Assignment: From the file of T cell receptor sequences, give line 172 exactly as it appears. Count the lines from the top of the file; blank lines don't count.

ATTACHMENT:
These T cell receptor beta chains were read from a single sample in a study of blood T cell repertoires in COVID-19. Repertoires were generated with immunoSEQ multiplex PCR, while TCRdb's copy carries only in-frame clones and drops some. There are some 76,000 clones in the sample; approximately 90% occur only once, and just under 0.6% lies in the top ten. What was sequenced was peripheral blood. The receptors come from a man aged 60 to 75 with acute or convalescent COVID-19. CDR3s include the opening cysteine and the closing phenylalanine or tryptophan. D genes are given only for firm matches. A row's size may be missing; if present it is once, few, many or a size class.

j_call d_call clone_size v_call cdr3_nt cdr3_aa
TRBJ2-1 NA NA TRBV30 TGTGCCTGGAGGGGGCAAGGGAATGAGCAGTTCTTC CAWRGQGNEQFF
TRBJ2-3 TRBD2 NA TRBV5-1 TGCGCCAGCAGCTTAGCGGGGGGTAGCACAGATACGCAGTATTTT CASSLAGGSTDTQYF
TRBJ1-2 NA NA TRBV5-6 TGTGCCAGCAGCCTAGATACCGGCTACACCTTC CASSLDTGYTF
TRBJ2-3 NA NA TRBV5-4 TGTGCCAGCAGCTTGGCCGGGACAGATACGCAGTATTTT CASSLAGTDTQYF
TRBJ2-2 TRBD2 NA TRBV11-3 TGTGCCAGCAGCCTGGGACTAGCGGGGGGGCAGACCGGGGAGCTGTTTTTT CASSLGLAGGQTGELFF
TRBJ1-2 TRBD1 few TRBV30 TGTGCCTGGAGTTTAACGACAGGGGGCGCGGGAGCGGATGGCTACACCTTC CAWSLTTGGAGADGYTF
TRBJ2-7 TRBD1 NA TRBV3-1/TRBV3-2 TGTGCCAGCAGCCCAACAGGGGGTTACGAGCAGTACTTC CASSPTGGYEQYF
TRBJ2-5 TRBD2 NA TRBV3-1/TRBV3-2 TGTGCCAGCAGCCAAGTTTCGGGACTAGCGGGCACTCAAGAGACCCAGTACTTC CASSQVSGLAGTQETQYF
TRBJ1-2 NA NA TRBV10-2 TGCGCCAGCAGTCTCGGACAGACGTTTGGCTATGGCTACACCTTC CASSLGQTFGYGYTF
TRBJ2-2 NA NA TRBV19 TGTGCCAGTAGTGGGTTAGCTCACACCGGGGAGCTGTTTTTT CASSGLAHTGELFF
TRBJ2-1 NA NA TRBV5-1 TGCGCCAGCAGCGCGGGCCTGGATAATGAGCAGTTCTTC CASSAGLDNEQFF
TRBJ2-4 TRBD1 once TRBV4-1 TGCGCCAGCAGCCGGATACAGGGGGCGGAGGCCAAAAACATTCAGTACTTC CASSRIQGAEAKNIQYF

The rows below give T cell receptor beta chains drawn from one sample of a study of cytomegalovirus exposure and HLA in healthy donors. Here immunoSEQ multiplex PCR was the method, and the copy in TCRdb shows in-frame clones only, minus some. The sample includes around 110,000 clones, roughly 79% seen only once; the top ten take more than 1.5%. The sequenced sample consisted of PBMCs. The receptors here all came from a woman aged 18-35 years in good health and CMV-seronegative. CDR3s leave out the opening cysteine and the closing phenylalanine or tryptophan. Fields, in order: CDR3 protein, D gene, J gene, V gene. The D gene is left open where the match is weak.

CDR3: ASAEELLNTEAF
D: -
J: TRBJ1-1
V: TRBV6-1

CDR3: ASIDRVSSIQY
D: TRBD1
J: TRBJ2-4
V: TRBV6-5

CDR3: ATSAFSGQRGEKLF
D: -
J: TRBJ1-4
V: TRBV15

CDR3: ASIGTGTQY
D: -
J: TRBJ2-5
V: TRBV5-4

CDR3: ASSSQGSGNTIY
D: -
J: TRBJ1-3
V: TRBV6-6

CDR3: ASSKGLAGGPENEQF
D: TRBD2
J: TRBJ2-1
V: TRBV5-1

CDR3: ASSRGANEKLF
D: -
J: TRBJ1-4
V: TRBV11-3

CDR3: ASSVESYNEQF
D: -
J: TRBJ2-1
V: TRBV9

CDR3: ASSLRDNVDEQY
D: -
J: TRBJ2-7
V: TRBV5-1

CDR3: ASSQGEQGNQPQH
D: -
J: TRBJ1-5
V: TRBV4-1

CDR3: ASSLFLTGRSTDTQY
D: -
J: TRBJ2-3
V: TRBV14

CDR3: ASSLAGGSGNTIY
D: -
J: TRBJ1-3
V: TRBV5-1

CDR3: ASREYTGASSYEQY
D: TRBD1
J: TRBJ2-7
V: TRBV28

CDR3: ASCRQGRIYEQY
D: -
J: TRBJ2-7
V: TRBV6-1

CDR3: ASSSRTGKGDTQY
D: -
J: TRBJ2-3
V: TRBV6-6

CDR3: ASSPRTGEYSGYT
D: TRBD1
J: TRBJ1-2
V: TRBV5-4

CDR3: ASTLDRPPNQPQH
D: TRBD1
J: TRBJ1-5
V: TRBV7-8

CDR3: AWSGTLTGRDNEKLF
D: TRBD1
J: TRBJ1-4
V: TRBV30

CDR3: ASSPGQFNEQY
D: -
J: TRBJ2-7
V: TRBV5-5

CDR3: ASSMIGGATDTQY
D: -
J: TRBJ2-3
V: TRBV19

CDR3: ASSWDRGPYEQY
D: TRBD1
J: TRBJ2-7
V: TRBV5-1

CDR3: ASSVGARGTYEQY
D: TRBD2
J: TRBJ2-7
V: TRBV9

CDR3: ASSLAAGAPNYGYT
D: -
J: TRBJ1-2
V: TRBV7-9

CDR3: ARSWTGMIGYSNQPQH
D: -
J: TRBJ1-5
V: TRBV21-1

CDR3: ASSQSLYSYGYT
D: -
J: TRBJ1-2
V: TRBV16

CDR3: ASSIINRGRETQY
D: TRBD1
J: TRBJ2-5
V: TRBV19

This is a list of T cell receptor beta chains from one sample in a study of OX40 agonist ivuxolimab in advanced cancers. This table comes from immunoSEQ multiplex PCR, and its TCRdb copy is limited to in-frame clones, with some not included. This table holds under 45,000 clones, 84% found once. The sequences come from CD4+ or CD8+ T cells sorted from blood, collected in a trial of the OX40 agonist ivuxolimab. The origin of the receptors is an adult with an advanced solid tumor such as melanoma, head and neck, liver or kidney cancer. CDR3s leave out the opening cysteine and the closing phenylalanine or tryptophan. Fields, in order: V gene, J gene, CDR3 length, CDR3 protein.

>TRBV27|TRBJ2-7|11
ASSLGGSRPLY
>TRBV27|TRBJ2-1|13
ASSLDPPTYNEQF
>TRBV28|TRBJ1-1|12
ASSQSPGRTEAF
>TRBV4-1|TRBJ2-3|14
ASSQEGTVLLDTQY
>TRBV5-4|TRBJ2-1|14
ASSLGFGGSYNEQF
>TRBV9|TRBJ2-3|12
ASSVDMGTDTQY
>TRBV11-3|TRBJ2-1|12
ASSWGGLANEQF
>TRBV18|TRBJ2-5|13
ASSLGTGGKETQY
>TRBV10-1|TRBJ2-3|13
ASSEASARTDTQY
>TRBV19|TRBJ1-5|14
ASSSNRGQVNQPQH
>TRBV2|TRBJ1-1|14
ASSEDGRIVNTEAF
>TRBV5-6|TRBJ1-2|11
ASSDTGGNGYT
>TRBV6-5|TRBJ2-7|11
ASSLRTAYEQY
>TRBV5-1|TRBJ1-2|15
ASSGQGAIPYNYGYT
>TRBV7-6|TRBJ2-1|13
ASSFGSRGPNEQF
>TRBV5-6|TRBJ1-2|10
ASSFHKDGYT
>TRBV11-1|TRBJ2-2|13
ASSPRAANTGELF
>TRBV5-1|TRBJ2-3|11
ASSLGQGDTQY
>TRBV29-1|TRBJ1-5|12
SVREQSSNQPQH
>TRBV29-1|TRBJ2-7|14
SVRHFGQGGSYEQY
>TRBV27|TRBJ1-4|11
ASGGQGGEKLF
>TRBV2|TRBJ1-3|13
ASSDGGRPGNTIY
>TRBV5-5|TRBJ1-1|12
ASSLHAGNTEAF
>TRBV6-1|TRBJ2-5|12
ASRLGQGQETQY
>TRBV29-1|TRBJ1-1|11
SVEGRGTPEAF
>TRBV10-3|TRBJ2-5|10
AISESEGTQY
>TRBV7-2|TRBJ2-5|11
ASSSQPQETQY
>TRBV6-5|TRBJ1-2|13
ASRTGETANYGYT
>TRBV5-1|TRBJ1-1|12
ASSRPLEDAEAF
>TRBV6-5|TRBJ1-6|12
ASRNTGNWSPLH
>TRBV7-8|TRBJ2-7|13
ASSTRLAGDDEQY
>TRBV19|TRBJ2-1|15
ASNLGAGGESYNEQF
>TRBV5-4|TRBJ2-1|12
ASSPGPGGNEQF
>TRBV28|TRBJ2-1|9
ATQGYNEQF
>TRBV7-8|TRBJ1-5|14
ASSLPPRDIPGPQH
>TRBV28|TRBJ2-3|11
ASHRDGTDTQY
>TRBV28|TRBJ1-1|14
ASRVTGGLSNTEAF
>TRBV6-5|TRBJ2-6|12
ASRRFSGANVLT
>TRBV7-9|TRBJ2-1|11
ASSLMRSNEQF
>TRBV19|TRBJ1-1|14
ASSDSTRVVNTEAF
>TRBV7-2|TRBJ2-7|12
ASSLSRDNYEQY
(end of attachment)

AISESEGTQY